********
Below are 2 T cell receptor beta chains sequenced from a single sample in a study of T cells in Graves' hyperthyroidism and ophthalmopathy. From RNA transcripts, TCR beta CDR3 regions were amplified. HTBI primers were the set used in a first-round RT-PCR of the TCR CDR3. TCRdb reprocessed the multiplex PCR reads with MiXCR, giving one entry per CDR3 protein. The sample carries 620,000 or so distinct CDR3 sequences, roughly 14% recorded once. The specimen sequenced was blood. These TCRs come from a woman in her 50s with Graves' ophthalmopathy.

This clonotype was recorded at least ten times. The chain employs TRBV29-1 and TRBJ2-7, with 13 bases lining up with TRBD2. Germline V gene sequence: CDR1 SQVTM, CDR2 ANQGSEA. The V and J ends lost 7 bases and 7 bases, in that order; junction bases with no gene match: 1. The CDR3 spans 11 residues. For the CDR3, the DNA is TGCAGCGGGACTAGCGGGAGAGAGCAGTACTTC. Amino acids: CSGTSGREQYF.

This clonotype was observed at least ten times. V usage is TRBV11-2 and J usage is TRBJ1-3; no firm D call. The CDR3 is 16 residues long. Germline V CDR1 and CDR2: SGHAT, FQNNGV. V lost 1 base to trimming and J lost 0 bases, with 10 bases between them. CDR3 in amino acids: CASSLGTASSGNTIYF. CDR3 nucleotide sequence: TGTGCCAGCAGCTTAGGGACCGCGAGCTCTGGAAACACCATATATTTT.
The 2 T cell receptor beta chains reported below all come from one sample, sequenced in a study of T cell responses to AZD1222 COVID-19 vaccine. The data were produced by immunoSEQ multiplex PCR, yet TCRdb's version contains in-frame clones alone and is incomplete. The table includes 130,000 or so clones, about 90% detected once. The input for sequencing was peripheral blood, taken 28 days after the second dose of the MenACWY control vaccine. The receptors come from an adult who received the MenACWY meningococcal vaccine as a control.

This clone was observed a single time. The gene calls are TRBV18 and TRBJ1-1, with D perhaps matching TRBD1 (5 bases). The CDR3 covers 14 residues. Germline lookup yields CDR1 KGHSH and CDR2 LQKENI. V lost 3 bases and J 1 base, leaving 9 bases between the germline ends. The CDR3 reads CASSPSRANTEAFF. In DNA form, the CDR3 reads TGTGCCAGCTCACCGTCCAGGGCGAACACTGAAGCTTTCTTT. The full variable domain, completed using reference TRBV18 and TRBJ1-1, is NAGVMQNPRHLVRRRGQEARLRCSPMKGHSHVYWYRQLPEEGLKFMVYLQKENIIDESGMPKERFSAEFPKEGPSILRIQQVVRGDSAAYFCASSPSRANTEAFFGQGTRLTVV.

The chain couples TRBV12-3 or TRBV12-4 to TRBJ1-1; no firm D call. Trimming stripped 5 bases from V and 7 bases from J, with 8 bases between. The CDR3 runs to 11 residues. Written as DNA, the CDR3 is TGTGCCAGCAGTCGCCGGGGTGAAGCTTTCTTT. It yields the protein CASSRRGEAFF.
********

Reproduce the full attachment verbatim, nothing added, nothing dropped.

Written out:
Below are 2 T cell receptor beta chains sequenced from a single sample in a study of T cells in Graves' hyperthyroidism and ophthalmopathy. From RNA transcripts, TCR beta CDR3 regions were amplified. HTBI primers were the set used in a first-round RT-PCR of the TCR CDR3. TCRdb reprocessed the multiplex PCR reads with MiXCR, giving one entry per CDR3 protein. The sample carries 620,000 or so distinct CDR3 sequences, roughly 14% recorded once. The specimen sequenced was blood. These TCRs come from a woman in her 50s with Graves' ophthalmopathy.

This clonotype was recorded at least ten times. The chain employs TRBV29-1 and TRBJ2-7, with 13 bases lining up with TRBD2. Germline V gene sequence: CDR1 SQVTM, CDR2 ANQGSEA. The V and J ends lost 7 bases and 7 bases, in that order; junction bases with no gene match: 1. The CDR3 spans 11 residues. For the CDR3, the DNA is TGCAGCGGGACTAGCGGGAGAGAGCAGTACTTC. Amino acids: CSGTSGREQYF.

This clonotype was observed at least ten times. V usage is TRBV11-2 and J usage is TRBJ1-3; no firm D call. The CDR3 is 16 residues long. Germline V CDR1 and CDR2: SGHAT, FQNNGV. V lost 1 base to trimming and J lost 0 bases, with 10 bases between them. CDR3 in amino acids: CASSLGTASSGNTIYF. CDR3 nucleotide sequence: TGTGCCAGCAGCTTAGGGACCGCGAGCTCTGGAAACACCATATATTTT.
The 2 T cell receptor beta chains reported below all come from one sample, sequenced in a study of T cell responses to AZD1222 COVID-19 vaccine. The data were produced by immunoSEQ multiplex PCR, yet TCRdb's version contains in-frame clones alone and is incomplete. The table includes 130,000 or so clones, about 90% detected once. The input for sequencing was peripheral blood, taken 28 days after the second dose of the MenACWY control vaccine. The receptors come from an adult who received the MenACWY meningococcal vaccine as a control.

This clone was observed a single time. The gene calls are TRBV18 and TRBJ1-1, with D perhaps matching TRBD1 (5 bases). The CDR3 covers 14 residues. Germline lookup yields CDR1 KGHSH and CDR2 LQKENI. V lost 3 bases and J 1 base, leaving 9 bases between the germline ends. The CDR3 reads CASSPSRANTEAFF. In DNA form, the CDR3 reads TGTGCCAGCTCACCGTCCAGGGCGAACACTGAAGCTTTCTTT. The full variable domain, completed using reference TRBV18 and TRBJ1-1, is NAGVMQNPRHLVRRRGQEARLRCSPMKGHSHVYWYRQLPEEGLKFMVYLQKENIIDESGMPKERFSAEFPKEGPSILRIQQVVRGDSAAYFCASSPSRANTEAFFGQGTRLTVV.

The chain couples TRBV12-3 or TRBV12-4 to TRBJ1-1; no firm D call. Trimming stripped 5 bases from V and 7 bases from J, with 8 bases between. The CDR3 runs to 11 residues. Written as DNA, the CDR3 is TGTGCCAGCAGTCGCCGGGGTGAAGCTTTCTTT. It yields the protein CASSRRGEAFF.